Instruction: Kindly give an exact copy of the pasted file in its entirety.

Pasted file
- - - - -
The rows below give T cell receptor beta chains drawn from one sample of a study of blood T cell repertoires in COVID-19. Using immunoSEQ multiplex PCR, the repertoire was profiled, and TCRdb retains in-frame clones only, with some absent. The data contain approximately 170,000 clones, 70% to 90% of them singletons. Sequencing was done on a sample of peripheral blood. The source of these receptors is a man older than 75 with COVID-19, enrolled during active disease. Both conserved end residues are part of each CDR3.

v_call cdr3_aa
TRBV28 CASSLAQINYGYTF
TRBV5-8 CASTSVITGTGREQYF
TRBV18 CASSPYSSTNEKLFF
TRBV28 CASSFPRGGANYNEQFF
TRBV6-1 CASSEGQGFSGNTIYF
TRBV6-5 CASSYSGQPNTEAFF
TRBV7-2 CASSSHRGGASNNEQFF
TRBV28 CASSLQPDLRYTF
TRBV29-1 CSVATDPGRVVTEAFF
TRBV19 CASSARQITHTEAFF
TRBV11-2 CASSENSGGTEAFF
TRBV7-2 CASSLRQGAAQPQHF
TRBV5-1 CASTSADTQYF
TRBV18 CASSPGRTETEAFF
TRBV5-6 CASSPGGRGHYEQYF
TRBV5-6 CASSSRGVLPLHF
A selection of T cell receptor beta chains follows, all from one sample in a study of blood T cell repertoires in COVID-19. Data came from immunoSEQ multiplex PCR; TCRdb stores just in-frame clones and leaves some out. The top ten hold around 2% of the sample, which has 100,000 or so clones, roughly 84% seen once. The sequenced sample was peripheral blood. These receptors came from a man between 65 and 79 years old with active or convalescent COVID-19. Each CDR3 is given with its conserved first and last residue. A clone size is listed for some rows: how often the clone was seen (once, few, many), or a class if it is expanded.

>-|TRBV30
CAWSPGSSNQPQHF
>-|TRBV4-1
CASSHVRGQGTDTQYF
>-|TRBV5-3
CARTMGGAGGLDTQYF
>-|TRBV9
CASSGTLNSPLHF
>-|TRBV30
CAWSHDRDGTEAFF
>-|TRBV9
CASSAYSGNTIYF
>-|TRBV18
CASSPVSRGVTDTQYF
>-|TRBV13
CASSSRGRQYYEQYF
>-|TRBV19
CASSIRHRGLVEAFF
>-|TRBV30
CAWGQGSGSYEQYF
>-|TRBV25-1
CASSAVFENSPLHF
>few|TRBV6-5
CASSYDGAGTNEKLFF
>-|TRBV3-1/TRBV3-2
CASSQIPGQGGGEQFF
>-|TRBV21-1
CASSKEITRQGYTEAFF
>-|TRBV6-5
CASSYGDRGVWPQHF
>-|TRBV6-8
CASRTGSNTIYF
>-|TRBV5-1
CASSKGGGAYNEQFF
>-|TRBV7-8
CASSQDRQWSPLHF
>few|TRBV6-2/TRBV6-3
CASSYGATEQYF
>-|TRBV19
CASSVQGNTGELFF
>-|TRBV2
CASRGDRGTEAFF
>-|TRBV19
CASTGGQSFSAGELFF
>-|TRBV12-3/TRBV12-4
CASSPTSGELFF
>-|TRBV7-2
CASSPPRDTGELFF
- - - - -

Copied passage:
The rows below give T cell receptor beta chains drawn from one sample of a study of blood T cell repertoires in COVID-19. Using immunoSEQ multiplex PCR, the repertoire was profiled, and TCRdb retains in-frame clones only, with some absent. The data contain approximately 170,000 clones, 70% to 90% of them singletons. Sequencing was done on a sample of peripheral blood. The source of these receptors is a man older than 75 with COVID-19, enrolled during active disease. Both conserved end residues are part of each CDR3.

v_call cdr3_aa
TRBV28 CASSLAQINYGYTF
TRBV5-8 CASTSVITGTGREQYF
TRBV18 CASSPYSSTNEKLFF
TRBV28 CASSFPRGGANYNEQFF
TRBV6-1 CASSEGQGFSGNTIYF
TRBV6-5 CASSYSGQPNTEAFF
TRBV7-2 CASSSHRGGASNNEQFF
TRBV28 CASSLQPDLRYTF
TRBV29-1 CSVATDPGRVVTEAFF
TRBV19 CASSARQITHTEAFF
TRBV11-2 CASSENSGGTEAFF
TRBV7-2 CASSLRQGAAQPQHF
TRBV5-1 CASTSADTQYF
TRBV18 CASSPGRTETEAFF
TRBV5-6 CASSPGGRGHYEQYF
TRBV5-6 CASSSRGVLPLHF
A selection of T cell receptor beta chains follows, all from one sample in a study of blood T cell repertoires in COVID-19. Data came from immunoSEQ multiplex PCR; TCRdb stores just in-frame clones and leaves some out. The top ten hold around 2% of the sample, which has 100,000 or so clones, roughly 84% seen once. The sequenced sample was peripheral blood. These receptors came from a man between 65 and 79 years old with active or convalescent COVID-19. Each CDR3 is given with its conserved first and last residue. A clone size is listed for some rows: how often the clone was seen (once, few, many), or a class if it is expanded.

>-|TRBV30
CAWSPGSSNQPQHF
>-|TRBV4-1
CASSHVRGQGTDTQYF
>-|TRBV5-3
CARTMGGAGGLDTQYF
>-|TRBV9
CASSGTLNSPLHF
>-|TRBV30
CAWSHDRDGTEAFF
>-|TRBV9
CASSAYSGNTIYF
>-|TRBV18
CASSPVSRGVTDTQYF
>-|TRBV13
CASSSRGRQYYEQYF
>-|TRBV19
CASSIRHRGLVEAFF
>-|TRBV30
CAWGQGSGSYEQYF
>-|TRBV25-1
CASSAVFENSPLHF
>few|TRBV6-5
CASSYDGAGTNEKLFF
>-|TRBV3-1/TRBV3-2
CASSQIPGQGGGEQFF
>-|TRBV21-1
CASSKEITRQGYTEAFF
>-|TRBV6-5
CASSYGDRGVWPQHF
>-|TRBV6-8
CASRTGSNTIYF
>-|TRBV5-1
CASSKGGGAYNEQFF
>-|TRBV7-8
CASSQDRQWSPLHF
>few|TRBV6-2/TRBV6-3
CASSYGATEQYF
>-|TRBV19
CASSVQGNTGELFF
>-|TRBV2
CASRGDRGTEAFF
>-|TRBV19
CASTGGQSFSAGELFF
>-|TRBV12-3/TRBV12-4
CASSPTSGELFF
>-|TRBV7-2
CASSPPRDTGELFF